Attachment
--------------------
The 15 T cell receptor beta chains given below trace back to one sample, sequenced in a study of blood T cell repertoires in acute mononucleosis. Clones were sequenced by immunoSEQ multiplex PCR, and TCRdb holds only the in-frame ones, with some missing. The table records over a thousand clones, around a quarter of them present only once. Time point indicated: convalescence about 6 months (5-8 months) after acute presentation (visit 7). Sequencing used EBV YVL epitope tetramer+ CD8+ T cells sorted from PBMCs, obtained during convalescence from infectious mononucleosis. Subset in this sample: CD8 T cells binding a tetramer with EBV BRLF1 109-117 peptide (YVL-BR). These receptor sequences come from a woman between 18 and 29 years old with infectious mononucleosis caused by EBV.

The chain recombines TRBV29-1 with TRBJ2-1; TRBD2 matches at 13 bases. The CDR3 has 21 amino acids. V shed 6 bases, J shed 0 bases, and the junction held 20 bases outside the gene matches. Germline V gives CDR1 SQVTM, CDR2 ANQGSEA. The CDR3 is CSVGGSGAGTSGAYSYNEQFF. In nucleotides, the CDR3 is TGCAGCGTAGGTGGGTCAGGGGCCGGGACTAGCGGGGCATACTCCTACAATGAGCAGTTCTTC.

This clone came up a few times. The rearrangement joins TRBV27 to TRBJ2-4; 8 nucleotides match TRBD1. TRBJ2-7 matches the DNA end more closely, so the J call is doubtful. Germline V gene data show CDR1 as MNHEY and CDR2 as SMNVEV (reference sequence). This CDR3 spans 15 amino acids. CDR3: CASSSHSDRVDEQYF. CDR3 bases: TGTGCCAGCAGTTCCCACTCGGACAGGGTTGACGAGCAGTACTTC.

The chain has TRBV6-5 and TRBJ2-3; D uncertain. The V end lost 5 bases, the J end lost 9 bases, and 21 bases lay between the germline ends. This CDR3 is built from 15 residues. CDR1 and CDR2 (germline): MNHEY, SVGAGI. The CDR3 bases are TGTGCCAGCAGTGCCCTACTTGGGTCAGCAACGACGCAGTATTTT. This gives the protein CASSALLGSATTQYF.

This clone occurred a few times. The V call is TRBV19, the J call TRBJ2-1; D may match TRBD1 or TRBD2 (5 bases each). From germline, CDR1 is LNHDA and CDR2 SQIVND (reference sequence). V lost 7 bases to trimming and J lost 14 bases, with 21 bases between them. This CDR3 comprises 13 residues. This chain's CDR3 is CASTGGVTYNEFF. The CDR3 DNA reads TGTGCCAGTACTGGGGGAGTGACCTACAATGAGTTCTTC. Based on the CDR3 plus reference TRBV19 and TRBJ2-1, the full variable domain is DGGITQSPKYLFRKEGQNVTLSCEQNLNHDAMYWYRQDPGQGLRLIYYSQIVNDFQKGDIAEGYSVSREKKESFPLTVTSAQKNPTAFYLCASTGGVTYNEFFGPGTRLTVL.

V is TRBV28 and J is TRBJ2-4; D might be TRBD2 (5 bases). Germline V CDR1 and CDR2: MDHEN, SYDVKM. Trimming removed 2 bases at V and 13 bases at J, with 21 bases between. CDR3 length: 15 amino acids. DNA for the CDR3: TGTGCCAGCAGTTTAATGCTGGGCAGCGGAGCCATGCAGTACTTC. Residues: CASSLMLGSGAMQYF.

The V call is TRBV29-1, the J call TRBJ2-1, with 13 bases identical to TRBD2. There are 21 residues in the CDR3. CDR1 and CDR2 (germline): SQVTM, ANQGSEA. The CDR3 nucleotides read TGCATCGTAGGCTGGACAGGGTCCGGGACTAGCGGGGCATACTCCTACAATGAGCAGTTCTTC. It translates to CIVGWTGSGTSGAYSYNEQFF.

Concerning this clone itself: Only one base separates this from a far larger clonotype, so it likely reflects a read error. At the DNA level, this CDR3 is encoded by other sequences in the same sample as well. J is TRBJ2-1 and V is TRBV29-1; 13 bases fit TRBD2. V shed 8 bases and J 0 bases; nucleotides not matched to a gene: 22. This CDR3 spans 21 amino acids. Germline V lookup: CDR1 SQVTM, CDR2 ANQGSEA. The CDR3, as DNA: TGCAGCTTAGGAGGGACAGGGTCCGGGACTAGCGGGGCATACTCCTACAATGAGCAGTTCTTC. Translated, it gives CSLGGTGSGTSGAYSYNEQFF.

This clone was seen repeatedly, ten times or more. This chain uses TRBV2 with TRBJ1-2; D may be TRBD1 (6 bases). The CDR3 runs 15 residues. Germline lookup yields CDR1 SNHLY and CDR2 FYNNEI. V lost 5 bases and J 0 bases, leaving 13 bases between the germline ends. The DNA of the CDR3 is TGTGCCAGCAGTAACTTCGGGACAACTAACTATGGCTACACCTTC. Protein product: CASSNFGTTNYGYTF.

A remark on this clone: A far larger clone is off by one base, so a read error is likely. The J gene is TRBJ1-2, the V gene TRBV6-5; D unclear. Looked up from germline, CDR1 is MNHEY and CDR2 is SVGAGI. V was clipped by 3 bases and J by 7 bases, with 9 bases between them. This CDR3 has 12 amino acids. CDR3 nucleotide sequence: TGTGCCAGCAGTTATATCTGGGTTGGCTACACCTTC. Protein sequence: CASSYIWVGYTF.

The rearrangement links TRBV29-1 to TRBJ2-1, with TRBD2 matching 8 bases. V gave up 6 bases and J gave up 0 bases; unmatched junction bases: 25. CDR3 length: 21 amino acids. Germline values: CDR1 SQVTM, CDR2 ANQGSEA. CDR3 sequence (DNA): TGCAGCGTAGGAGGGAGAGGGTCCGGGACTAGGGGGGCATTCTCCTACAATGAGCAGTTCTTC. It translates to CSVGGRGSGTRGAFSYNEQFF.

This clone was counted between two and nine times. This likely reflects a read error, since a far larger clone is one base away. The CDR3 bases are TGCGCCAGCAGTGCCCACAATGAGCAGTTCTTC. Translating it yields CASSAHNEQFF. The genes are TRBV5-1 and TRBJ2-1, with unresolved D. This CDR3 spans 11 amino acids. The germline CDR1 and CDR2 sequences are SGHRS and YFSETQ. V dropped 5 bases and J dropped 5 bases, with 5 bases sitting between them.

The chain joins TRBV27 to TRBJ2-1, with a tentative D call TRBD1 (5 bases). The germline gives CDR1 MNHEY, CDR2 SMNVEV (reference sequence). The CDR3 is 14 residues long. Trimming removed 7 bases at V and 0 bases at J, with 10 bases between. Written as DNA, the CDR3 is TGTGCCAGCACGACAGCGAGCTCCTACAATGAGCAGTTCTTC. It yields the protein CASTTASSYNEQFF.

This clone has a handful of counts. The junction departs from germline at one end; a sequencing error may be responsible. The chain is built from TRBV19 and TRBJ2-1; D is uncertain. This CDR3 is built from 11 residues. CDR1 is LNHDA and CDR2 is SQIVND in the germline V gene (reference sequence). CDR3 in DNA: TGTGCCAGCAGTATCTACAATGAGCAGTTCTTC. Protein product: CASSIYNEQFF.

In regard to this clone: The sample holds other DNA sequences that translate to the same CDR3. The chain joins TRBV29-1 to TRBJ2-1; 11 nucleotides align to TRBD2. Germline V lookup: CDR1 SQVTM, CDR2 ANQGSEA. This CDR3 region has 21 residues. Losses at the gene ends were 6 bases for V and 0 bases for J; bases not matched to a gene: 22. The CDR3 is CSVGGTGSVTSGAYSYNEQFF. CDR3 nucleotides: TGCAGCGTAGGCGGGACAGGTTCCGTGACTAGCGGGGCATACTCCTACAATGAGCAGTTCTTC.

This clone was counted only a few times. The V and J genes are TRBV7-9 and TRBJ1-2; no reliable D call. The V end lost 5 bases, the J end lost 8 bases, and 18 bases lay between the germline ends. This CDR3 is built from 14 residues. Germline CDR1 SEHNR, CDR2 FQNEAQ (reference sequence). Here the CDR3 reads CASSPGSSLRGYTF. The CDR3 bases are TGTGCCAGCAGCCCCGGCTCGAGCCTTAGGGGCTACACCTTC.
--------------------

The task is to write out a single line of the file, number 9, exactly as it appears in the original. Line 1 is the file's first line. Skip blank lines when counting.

This clone was seen repeatedly, ten times or more. This chain uses TRBV2 with TRBJ1-2; D may be TRBD1 (6 bases). The CDR3 runs 15 residues. Germline lookup yields CDR1 SNHLY and CDR2 FYNNEI. V lost 5 bases and J 0 bases, leaving 13 bases between the germline ends. The DNA of the CDR3 is TGTGCCAGCAGTAACTTCGGGACAACTAACTATGGCTACACCTTC. Protein product: CASSNFGTTNYGYTF.